What value did the Silverdome have over it's lifetime? Didn't it host a Superbowl and a jillion Bob Seger concerts? It's like that car you got 250,000 miles out of, but now it's on it's last legs and you're selling it for 800 bucks. Does that sad end, in and of itself, mean it was a piece of crap you shoulda never bought?

Anonymous said...

Trying to equate a "private enterprise" like the Detroit Pistons to a corner Starbucks is equally misleading. Sports teams ARE a part of the community fabric. I don't even remember the last time I went to a public library, but I go to A's games all the time.

It just so happens that in this country, unlike in certain other societies, professional sports teams are private enterprises, but that's a topic for another debate.

Nom DePlume said...

Guys, if you want to be anonymous, that's fine, but please make up a distinct handle so we know if we're dealing with different anonymice, or the same anon several times, or a combination of the two.
There are seven anonymice in this thread so far, and there's no way to tell if there's any continuity or consistency among them.

Things are confused enough around here already.

Anonymous said...

Apparently just six figures and they want to use it for soccer...

Dan said...

They'll never use if for soccer. The Silverdome will be razed in the next year or two, mark my words. They'll either turn it into some kind of development or if they're serious about a soccer team (which will most likely NOT be in MLS since Detroit isn't on MLS's radar) the soccer team will be in Division 2 and will only need a 15,000 seat or less stadium.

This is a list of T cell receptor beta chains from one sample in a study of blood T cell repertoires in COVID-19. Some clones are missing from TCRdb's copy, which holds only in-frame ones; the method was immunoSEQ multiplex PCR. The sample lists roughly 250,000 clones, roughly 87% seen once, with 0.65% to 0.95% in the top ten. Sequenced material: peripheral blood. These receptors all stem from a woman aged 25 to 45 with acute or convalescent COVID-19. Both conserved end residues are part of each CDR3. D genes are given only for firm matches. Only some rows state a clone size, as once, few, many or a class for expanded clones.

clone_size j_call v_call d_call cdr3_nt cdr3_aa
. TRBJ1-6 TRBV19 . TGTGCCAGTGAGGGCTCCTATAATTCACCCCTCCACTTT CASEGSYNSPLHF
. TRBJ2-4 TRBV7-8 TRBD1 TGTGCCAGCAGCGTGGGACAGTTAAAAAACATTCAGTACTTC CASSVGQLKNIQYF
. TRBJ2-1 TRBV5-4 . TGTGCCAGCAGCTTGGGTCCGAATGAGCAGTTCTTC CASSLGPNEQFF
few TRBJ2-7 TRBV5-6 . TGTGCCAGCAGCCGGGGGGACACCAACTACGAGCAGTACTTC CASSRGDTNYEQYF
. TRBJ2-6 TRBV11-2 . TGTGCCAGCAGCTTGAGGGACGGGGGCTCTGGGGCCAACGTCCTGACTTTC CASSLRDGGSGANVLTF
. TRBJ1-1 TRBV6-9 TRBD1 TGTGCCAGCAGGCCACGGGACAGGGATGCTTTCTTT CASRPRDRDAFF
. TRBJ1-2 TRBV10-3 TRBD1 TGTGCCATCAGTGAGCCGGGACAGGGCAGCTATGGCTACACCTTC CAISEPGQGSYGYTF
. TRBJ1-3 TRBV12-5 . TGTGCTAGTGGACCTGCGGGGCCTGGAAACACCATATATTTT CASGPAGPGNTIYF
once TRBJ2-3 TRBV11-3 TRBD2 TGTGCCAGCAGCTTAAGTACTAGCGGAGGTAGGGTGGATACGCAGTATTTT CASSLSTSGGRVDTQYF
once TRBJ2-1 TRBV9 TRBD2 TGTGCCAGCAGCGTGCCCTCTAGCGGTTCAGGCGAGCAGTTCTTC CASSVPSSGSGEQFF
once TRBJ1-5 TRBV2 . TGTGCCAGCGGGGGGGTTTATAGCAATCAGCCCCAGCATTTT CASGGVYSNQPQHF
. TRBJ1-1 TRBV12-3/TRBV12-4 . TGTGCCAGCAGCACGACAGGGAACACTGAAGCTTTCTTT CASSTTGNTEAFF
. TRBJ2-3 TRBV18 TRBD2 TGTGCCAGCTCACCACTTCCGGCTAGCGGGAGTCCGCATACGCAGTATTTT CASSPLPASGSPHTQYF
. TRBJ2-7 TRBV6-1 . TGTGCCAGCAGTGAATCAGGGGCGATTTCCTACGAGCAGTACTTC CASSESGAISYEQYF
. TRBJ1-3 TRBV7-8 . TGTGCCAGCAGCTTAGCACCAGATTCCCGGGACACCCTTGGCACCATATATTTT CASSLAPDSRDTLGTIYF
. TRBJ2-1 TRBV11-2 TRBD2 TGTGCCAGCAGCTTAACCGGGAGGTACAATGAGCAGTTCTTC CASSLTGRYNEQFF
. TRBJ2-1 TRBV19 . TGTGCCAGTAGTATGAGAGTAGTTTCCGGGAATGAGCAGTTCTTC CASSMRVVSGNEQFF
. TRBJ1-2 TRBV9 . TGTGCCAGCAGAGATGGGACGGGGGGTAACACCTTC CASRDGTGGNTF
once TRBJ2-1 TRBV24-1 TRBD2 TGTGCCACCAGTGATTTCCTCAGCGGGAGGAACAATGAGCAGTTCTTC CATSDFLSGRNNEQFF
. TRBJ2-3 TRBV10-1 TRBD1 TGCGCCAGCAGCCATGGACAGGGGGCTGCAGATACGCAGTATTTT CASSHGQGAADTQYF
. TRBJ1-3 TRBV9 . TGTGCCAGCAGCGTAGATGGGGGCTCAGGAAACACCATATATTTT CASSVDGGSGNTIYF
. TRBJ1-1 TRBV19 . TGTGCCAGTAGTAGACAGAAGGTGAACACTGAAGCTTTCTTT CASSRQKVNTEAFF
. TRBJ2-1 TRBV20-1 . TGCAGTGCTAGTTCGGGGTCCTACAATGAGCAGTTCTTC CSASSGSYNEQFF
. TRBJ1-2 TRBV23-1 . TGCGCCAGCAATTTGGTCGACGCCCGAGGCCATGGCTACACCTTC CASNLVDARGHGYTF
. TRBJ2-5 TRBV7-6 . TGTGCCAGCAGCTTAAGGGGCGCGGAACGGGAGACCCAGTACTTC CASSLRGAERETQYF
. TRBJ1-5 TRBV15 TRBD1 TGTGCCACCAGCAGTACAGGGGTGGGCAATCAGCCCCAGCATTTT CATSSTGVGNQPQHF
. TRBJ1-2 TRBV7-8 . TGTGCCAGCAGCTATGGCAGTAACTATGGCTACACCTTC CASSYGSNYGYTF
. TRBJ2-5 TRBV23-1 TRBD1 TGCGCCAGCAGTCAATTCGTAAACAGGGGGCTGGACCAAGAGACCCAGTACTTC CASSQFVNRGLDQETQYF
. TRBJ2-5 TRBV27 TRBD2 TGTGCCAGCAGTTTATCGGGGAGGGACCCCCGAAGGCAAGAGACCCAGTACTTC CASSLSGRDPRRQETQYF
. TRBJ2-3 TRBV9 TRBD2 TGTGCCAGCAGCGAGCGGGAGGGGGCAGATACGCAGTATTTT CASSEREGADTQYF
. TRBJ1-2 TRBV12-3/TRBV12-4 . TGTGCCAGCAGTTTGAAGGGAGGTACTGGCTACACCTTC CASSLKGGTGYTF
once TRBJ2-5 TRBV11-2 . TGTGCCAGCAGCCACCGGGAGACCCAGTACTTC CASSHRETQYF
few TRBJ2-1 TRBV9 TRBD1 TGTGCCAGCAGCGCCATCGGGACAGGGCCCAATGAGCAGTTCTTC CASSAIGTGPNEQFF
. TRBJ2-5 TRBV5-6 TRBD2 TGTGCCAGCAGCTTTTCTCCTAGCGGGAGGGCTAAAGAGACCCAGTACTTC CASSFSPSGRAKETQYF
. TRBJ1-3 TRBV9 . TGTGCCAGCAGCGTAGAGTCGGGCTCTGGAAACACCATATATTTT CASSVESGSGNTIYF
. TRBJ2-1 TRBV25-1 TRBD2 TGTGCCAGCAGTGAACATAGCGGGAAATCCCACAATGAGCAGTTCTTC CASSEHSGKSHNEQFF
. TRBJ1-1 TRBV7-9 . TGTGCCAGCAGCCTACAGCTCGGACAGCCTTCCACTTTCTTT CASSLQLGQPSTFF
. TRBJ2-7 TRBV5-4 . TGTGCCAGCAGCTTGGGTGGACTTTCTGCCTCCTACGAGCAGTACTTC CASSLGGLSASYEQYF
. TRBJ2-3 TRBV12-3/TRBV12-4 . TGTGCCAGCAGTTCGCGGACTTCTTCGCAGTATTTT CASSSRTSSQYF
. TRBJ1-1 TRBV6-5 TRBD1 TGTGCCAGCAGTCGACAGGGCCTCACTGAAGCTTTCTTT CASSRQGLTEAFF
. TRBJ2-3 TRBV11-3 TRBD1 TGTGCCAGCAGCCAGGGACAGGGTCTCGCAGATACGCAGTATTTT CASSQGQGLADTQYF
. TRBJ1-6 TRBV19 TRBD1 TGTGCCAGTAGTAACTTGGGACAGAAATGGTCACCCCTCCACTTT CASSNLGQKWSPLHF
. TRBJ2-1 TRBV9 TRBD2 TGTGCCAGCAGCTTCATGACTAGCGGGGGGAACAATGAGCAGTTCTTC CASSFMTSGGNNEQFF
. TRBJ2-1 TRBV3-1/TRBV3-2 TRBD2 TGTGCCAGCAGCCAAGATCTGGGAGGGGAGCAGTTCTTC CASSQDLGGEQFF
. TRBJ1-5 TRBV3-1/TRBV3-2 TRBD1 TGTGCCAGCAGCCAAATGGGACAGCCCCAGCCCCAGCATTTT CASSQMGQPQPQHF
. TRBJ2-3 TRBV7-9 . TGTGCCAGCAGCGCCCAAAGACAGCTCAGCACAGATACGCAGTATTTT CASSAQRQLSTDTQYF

Brian said...

Would MLS even allow a team to play indoors (I don't know if there have ever been any that have because, well, soccer sucks, but I remember that when the World Cup was in the US that they had to put grass in all the stadiums that had Astroturf, and that probably wouldn't be feasable to do in an indoor stadium on a regular basis)?

Ezra said...

I don't think that Anonymous was meaning they'll use it for professional soccer. But based on the report that it would be converted to a youth facility... which would most likely include soccer fields so that they could play soccer during the winter months.

Ezra said...

@Brian

In regards to surface, FieldTurf stadiums have been approved for World Cup use (such as Qwest Field in Seattle). Most stadiums have gotten rid of Astroturf and use FieldTurf now.